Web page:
A Few Facts About Selling Art, Antiques and Collectibles
Many people own or have inherited things that they don’t want or need, but they don’t know what the items are worth, so they don’t know how they should go about selling them and what they should expect to receive for them. There are a range of places to sell items from auction houses to yard sales, consignment shops, to on-line sites. However, the fear that people have is that they will sell something cheaply that was actually much more valuable.
Many people have items in their home with values they are unsure of, or they are responsible for dealing with the contents of a relative’s home after that person dies. One way to get an idea if any of any items are valuable is to hire an appraiser to act as a consultant. Many appraisers will do a walk-through at a client’s home, and for a consulting fee will advise people about which things might be valuable, do research to learn more about the items or their values, and offer suggestions as to the best place to sell the items. This service is not the same as an appraisal of the items.
People who are ready to sell antiques, collectibles or artwork have a number of options including:
• High end regional and national auction houses. This is for very valuable collectible items, antiques, or artwork. The auction house will charge a percentage of the sale price plus the costs associated with the auction and auction catalogue (i.e. insurance, photography).
• Antiques dealers. Antiques dealers will either buy the property from you outright and then resell it, or they will sell it for you in their shop and take a percentage of the sale price. When selling to an antiques dealer, it is a good idea to have an appraisal of the item, or have a good idea of its value so you ensure that you are being properly compensated. Be sure to get a consignment agreement that protects your ownership and sets up the date by which you must be paid after the sale.
• Local auctions. Local auction houses will include your item in scheduled auctions that include items of similar type which are grouped together for sale. These items are often offered in a catalogue often posted on-line. The auction house will charge a percentage of the fetched sale value price. Be sure and check to see if they may have other fees as well.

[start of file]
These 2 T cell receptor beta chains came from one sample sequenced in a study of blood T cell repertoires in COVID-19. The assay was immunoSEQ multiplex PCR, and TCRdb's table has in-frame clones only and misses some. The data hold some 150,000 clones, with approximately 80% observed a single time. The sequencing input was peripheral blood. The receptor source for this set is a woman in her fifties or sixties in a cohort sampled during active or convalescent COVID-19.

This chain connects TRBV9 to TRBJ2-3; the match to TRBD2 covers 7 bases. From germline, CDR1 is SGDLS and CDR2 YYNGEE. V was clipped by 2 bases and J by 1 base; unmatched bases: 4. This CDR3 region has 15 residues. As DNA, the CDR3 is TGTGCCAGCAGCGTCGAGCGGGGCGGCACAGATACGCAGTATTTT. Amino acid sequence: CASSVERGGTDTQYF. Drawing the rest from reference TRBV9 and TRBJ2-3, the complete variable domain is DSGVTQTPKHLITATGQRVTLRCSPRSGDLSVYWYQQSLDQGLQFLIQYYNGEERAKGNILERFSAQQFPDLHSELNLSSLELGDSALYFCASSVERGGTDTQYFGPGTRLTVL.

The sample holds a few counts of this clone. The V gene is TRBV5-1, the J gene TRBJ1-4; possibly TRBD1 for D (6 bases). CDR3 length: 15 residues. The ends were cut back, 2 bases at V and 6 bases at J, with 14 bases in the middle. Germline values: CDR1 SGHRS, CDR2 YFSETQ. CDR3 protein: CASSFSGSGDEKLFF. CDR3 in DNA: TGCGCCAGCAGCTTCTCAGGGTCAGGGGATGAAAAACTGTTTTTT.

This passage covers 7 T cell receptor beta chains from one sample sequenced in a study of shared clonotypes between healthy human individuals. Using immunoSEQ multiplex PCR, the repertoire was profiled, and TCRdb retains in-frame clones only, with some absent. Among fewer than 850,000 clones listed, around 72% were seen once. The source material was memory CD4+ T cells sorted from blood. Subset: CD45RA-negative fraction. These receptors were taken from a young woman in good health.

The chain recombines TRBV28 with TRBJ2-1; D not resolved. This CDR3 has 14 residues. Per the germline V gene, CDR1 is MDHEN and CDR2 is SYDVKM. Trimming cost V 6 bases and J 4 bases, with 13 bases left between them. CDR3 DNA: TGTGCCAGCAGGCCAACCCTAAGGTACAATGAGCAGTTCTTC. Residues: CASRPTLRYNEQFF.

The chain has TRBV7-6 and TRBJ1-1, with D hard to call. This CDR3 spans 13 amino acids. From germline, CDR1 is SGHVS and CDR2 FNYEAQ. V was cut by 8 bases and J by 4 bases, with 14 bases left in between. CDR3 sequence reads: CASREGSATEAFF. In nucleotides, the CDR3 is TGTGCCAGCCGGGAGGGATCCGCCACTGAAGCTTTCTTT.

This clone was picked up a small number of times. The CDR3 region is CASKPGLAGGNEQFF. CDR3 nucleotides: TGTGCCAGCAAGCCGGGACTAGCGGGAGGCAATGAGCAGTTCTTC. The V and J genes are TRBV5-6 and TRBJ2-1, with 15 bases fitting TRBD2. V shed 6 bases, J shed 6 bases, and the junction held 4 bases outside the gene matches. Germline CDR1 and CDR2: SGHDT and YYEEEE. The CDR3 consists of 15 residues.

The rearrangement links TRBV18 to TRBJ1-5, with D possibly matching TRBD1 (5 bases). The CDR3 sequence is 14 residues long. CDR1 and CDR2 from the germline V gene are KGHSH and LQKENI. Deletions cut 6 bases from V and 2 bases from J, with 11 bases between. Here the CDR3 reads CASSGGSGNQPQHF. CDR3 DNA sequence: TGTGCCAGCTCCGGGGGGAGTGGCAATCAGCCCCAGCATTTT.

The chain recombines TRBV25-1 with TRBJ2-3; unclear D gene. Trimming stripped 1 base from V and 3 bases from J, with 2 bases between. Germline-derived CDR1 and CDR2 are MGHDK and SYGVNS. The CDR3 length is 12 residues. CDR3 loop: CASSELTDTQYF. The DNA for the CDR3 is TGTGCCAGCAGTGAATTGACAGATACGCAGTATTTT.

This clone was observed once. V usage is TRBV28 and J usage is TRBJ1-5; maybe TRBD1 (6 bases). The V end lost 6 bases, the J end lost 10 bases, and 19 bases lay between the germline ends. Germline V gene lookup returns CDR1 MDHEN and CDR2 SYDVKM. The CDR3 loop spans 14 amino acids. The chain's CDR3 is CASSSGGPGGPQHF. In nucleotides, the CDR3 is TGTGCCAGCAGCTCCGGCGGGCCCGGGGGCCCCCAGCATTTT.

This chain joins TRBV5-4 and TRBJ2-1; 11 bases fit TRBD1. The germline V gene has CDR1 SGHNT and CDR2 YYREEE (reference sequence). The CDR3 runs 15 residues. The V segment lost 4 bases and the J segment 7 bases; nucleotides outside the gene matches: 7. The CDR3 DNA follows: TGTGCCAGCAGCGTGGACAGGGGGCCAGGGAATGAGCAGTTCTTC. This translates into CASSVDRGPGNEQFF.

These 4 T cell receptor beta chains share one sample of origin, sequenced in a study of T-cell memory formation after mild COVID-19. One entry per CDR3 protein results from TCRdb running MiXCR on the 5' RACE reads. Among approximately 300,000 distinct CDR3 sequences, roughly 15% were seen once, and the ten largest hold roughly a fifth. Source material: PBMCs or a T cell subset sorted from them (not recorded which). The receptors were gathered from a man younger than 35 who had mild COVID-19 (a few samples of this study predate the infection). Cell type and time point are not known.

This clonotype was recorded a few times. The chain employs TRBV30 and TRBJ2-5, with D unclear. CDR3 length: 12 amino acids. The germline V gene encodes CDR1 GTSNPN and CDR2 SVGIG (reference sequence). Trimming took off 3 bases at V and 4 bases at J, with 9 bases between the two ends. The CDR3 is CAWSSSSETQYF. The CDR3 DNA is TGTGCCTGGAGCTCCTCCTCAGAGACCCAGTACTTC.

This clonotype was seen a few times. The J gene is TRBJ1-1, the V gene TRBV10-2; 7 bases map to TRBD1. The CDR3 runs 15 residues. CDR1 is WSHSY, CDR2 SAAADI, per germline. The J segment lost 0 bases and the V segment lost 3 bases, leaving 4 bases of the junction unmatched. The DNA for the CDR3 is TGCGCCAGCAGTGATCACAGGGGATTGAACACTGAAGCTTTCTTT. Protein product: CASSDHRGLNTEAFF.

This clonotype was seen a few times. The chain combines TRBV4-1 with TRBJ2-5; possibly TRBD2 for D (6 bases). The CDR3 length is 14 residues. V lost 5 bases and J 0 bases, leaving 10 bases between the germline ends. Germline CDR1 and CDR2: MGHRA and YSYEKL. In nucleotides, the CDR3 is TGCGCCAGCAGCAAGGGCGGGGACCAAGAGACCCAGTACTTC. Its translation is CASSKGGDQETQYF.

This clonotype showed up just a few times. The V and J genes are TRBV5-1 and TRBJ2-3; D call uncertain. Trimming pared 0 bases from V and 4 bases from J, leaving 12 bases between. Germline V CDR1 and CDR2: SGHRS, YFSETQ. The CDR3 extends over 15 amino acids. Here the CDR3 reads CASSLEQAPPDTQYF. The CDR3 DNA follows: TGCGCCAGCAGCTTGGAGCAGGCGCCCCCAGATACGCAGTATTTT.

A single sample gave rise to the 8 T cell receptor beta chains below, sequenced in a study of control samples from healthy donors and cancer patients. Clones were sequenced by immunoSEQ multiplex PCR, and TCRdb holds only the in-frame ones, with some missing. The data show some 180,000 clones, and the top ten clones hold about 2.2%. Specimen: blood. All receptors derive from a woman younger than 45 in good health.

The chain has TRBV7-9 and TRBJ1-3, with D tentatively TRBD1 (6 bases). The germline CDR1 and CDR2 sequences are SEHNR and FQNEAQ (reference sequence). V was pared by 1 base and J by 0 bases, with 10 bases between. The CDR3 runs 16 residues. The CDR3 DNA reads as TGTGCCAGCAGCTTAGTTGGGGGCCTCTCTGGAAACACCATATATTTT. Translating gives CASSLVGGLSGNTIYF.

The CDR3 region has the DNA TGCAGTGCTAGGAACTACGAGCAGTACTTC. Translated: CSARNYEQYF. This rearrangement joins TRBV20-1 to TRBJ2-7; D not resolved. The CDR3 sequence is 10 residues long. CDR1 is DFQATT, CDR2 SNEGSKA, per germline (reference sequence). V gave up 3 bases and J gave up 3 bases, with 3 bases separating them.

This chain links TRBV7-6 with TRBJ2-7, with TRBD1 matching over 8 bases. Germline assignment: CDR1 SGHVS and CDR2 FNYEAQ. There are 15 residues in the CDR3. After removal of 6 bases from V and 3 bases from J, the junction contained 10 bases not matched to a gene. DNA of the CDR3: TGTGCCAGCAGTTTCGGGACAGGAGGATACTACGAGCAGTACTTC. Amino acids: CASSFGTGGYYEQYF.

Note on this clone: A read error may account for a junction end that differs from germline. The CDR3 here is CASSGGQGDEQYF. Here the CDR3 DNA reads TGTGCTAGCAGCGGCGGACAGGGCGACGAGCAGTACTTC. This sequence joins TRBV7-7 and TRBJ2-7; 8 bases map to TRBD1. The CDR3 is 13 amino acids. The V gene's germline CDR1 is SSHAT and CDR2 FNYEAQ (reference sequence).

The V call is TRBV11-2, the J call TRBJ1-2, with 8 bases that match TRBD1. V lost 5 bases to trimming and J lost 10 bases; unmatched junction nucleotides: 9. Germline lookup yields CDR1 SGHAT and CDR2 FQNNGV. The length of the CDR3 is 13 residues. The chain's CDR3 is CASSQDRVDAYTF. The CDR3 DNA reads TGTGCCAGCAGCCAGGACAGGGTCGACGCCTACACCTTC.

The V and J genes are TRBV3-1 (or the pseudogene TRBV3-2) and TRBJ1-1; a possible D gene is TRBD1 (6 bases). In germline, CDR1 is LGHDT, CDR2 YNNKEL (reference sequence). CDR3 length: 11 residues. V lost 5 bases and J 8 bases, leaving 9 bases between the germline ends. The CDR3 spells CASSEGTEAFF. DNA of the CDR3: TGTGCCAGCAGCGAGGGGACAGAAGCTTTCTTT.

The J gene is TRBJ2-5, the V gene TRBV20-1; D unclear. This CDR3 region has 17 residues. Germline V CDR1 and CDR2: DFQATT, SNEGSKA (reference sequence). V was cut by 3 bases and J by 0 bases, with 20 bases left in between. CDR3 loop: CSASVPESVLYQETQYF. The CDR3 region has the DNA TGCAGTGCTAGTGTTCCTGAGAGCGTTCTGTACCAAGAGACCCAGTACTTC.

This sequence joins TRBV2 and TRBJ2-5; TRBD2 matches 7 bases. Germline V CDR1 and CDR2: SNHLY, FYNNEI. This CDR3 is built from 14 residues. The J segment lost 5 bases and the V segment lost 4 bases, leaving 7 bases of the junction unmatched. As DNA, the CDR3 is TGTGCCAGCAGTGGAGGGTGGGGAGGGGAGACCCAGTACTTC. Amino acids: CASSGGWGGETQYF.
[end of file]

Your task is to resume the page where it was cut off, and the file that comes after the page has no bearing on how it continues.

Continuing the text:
• Local weekly auctions. Local auction houses also hold regular catch-all auctions that sell a variety of items which are normally less valuable than items included in the catalogue and on-line auctions.
• Consignment shop. Consignment shops will sell your items, but usually for a relatively high percentage of the sale price and if things don’t sell quickly they normally lower the price of the item to help it sell. Again, be sure to get a consignment agreement that protects your ownership and sets up the date by which you must be paid after the sale.
Other options for selling items are include on-line sites like eBay and Craig’s List, and at yard sales and at flea market stands. These methods may include lower fees and overhead, but you are doing most of the work yourself.
If consumers feel they have items that might be valuable, they should consult an appraiser. When hiring an appraiser, hire only accredited appraisers from an established national organization like the American Society of Appraisers. Those appraisers abide by a code of ethics and the Uniform Standards of Professional Appraisal Practice (USPAP). The independence, expertise and experience of the appraiser are critical to establishing a credible value in an appraisal.
Keep the appraisal report with your other legal and estate planning documents. Appraisal reports are recognized by courts as reliable testimony to the value of your possessions. They combine in one place the documentation, identification (including photographs) and a value for your property.
To find an appraiser or to learn more about appraisals, see ASA's consumer page.